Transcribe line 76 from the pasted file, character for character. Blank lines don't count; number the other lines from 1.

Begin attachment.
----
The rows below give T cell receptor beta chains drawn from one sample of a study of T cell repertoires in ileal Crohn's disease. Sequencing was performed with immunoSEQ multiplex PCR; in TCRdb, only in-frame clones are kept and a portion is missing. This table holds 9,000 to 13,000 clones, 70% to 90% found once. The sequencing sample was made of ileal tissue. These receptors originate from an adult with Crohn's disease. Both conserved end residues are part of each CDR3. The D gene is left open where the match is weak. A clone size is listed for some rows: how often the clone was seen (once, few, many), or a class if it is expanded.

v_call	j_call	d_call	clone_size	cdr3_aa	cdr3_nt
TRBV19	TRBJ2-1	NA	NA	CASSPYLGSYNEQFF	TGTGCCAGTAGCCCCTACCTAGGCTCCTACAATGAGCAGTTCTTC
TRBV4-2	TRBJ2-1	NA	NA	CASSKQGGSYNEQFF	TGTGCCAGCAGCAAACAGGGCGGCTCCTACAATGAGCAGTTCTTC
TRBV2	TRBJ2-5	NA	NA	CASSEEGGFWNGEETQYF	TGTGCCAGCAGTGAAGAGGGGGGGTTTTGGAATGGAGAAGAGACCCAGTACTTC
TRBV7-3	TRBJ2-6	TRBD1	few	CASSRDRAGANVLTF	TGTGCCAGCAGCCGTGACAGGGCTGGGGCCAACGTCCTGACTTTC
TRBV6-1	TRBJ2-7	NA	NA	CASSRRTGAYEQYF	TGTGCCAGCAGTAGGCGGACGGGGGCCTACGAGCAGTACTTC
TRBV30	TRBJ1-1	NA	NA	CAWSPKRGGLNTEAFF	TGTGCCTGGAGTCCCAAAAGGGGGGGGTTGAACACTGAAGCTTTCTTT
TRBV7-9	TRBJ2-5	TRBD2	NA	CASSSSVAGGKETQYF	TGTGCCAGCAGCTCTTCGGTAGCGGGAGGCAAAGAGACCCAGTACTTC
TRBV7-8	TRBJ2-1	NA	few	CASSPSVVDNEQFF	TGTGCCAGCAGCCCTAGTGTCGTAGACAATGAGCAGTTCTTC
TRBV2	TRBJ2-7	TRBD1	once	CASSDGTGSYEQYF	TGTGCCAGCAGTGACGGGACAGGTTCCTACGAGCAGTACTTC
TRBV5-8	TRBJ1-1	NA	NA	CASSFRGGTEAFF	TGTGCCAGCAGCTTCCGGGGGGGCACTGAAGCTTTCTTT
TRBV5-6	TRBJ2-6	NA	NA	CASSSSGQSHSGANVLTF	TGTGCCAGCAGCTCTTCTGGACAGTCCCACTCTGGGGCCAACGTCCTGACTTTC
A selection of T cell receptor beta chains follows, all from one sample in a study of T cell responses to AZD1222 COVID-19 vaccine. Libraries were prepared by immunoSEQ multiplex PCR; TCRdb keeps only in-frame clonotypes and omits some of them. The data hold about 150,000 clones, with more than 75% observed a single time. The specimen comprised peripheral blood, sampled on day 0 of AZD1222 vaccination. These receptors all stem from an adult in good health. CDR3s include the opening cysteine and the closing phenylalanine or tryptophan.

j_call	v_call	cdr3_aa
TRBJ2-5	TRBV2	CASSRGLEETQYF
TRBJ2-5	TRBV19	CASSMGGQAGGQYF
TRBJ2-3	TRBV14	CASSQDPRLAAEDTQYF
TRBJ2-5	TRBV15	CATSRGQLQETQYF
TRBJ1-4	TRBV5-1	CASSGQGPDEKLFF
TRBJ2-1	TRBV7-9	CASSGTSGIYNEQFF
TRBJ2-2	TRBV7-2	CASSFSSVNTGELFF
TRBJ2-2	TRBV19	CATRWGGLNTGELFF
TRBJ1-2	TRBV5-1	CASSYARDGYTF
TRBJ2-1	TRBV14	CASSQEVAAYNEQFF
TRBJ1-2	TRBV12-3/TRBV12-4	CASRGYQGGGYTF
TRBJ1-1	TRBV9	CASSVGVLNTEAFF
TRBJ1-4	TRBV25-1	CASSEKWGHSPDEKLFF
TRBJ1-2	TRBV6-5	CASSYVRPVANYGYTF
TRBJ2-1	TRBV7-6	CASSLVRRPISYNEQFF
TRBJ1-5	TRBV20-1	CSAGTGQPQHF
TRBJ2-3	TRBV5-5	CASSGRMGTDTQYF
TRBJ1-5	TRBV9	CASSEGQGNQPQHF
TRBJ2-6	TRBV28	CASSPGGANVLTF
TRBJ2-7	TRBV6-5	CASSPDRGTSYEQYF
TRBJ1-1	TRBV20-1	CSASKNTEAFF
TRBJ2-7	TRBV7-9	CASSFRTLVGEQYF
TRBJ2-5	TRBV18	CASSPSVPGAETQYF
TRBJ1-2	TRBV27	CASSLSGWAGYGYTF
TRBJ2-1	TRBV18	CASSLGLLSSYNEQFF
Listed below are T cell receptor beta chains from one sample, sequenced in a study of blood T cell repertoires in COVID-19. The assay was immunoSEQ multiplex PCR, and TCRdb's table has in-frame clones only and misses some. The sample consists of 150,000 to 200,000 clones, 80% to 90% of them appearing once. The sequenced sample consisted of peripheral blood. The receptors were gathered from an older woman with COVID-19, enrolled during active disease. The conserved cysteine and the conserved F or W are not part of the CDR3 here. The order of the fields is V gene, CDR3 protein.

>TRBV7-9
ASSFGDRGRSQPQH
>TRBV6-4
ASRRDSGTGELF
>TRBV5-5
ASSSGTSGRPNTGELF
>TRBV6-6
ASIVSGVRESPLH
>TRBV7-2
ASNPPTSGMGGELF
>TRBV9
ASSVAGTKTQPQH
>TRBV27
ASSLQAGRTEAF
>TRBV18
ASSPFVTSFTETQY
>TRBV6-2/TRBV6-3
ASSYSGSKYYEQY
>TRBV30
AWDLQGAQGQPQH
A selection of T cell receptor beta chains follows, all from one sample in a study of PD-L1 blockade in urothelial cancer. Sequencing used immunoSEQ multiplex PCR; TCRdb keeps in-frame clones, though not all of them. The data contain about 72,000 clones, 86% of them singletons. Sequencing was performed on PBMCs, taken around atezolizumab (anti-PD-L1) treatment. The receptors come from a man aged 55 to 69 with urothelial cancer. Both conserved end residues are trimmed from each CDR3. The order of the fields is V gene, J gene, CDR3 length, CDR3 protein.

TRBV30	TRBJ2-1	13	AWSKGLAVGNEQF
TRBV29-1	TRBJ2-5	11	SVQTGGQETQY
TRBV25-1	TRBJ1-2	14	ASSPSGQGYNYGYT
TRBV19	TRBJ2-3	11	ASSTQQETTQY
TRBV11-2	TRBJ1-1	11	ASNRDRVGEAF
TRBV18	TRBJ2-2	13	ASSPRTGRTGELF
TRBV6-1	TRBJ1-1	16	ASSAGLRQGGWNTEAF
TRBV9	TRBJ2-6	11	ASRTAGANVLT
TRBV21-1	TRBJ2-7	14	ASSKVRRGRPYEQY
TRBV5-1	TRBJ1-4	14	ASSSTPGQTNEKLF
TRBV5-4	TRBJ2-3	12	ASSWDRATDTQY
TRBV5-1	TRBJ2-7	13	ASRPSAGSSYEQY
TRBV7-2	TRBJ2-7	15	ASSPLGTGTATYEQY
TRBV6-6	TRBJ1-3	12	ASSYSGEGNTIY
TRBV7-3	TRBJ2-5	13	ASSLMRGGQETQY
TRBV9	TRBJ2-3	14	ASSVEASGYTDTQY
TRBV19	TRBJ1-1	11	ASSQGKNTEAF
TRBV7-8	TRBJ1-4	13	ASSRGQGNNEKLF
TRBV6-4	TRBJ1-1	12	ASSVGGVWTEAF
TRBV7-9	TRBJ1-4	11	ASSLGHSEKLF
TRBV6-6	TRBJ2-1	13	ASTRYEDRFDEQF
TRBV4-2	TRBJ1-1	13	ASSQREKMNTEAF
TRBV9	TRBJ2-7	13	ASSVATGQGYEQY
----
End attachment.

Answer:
TRBV6-6	TRBJ1-3	12	ASSYSGEGNTIY